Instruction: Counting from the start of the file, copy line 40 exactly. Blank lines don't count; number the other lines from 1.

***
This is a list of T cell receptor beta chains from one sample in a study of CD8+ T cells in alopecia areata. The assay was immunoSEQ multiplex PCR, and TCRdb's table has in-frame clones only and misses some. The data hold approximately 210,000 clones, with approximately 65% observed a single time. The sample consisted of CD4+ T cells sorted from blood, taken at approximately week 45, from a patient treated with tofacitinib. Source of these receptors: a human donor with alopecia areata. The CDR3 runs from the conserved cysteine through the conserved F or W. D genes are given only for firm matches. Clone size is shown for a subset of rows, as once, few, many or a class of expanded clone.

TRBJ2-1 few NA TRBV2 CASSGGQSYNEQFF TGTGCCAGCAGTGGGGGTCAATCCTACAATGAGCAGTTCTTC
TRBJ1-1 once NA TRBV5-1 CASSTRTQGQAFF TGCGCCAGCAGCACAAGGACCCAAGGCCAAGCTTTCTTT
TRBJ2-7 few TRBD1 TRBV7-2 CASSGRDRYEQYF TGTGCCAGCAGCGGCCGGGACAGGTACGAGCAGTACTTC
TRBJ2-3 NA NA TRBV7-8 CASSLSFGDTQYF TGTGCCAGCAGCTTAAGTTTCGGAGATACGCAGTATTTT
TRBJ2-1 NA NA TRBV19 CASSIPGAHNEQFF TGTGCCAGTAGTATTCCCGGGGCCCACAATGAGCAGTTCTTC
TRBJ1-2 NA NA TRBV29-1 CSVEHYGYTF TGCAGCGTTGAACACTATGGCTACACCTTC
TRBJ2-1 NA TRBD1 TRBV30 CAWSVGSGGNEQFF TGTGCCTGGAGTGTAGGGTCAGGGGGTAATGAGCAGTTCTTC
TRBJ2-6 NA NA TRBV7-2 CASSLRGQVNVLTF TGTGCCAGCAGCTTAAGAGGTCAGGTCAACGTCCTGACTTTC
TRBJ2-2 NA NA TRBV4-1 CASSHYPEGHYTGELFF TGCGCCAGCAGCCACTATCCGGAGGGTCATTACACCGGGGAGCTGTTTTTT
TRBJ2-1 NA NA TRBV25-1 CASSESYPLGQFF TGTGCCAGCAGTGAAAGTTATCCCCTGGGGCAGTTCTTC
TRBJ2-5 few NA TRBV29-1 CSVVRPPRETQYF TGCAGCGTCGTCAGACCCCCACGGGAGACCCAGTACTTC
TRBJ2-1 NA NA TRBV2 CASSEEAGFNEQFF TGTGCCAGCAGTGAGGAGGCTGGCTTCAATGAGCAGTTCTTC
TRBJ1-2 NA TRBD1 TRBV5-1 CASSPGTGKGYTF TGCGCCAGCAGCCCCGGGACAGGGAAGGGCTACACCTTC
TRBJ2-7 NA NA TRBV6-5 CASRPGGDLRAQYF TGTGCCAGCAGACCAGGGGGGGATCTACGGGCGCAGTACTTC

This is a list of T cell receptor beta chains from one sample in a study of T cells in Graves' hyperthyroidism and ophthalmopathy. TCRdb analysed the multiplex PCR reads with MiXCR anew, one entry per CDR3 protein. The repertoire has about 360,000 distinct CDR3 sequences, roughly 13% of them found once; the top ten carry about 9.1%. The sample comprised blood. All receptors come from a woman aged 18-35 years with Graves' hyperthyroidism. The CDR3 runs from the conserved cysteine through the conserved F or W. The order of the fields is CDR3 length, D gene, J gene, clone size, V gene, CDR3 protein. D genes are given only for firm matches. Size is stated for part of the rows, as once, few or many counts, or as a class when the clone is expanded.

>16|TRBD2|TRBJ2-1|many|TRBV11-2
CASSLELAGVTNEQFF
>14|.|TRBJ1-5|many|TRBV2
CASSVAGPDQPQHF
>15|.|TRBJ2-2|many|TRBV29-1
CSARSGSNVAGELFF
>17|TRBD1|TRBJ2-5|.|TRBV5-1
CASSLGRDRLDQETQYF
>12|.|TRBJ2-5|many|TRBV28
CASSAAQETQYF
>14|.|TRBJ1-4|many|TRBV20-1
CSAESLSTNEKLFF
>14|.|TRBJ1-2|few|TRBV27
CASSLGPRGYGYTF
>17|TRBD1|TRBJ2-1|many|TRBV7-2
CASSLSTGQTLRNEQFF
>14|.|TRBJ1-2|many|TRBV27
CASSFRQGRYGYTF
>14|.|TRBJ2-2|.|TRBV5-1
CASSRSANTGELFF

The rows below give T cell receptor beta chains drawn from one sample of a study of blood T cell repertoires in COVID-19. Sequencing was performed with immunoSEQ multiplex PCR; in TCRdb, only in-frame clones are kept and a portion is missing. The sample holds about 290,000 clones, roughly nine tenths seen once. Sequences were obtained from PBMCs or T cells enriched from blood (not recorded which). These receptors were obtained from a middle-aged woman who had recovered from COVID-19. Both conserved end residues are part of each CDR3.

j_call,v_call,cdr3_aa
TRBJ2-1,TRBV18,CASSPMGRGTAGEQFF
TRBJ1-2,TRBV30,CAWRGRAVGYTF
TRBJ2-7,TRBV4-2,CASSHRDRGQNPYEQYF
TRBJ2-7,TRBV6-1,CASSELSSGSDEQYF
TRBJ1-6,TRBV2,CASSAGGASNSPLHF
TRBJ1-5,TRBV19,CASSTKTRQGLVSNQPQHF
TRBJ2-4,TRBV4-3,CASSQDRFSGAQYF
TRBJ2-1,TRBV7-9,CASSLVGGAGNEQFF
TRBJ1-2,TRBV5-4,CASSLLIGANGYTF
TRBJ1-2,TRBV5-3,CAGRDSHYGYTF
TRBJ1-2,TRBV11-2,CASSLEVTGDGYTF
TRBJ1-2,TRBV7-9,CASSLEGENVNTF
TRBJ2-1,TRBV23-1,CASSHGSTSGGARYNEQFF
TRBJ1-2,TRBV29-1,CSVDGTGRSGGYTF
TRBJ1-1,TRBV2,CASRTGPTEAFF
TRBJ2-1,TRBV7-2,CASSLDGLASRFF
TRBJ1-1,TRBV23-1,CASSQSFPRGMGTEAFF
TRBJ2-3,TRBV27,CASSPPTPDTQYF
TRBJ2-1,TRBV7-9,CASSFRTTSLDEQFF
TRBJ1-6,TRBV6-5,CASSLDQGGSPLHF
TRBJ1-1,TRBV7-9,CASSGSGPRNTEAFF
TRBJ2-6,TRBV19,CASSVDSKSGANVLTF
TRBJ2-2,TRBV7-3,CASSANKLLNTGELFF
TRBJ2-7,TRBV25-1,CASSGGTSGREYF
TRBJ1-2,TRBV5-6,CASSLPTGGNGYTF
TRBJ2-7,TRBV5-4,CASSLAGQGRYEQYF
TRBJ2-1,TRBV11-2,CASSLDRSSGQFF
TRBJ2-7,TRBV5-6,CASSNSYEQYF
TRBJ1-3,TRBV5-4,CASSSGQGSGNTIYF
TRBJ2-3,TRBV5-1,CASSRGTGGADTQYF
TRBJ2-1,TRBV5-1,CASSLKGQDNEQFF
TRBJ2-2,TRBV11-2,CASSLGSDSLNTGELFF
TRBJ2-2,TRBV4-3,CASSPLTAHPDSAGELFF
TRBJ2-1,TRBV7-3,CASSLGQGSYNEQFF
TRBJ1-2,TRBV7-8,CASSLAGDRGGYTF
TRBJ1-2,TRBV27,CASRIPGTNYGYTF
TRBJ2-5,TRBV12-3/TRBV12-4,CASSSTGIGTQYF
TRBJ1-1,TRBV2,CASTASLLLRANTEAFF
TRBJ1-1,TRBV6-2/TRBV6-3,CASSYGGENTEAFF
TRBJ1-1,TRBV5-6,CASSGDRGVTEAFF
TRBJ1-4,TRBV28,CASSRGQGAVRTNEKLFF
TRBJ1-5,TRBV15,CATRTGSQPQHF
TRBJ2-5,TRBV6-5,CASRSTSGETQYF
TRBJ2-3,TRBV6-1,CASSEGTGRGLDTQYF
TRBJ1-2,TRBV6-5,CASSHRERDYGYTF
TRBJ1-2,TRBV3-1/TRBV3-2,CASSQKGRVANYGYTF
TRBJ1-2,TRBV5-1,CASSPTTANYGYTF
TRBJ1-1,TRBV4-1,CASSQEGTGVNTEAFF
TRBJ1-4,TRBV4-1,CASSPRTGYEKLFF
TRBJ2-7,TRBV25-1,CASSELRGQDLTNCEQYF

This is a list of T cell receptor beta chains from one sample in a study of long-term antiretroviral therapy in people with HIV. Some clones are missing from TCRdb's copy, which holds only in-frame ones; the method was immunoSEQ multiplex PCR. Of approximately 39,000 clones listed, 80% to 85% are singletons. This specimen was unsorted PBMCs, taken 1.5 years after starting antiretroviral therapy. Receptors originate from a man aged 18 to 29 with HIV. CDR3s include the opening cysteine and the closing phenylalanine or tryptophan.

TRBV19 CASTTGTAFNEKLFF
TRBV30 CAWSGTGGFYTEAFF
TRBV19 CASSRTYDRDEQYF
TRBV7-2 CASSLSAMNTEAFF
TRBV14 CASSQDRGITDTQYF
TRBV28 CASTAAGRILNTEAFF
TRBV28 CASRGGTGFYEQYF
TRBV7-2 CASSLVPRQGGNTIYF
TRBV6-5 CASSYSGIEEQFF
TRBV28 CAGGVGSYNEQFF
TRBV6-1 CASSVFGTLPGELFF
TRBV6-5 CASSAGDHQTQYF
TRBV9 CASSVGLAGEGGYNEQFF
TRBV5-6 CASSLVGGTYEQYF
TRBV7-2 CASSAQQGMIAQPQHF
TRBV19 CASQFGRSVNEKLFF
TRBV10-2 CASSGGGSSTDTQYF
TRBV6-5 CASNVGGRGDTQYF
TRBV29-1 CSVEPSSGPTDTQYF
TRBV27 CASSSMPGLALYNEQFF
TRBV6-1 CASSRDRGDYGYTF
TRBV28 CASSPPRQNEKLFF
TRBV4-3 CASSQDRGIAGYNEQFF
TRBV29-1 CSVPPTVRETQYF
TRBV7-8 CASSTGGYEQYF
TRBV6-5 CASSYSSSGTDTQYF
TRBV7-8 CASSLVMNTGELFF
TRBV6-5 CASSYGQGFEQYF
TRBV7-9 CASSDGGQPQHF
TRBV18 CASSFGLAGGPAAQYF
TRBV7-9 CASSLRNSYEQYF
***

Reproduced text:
TRBJ1-2,TRBV30,CAWRGRAVGYTF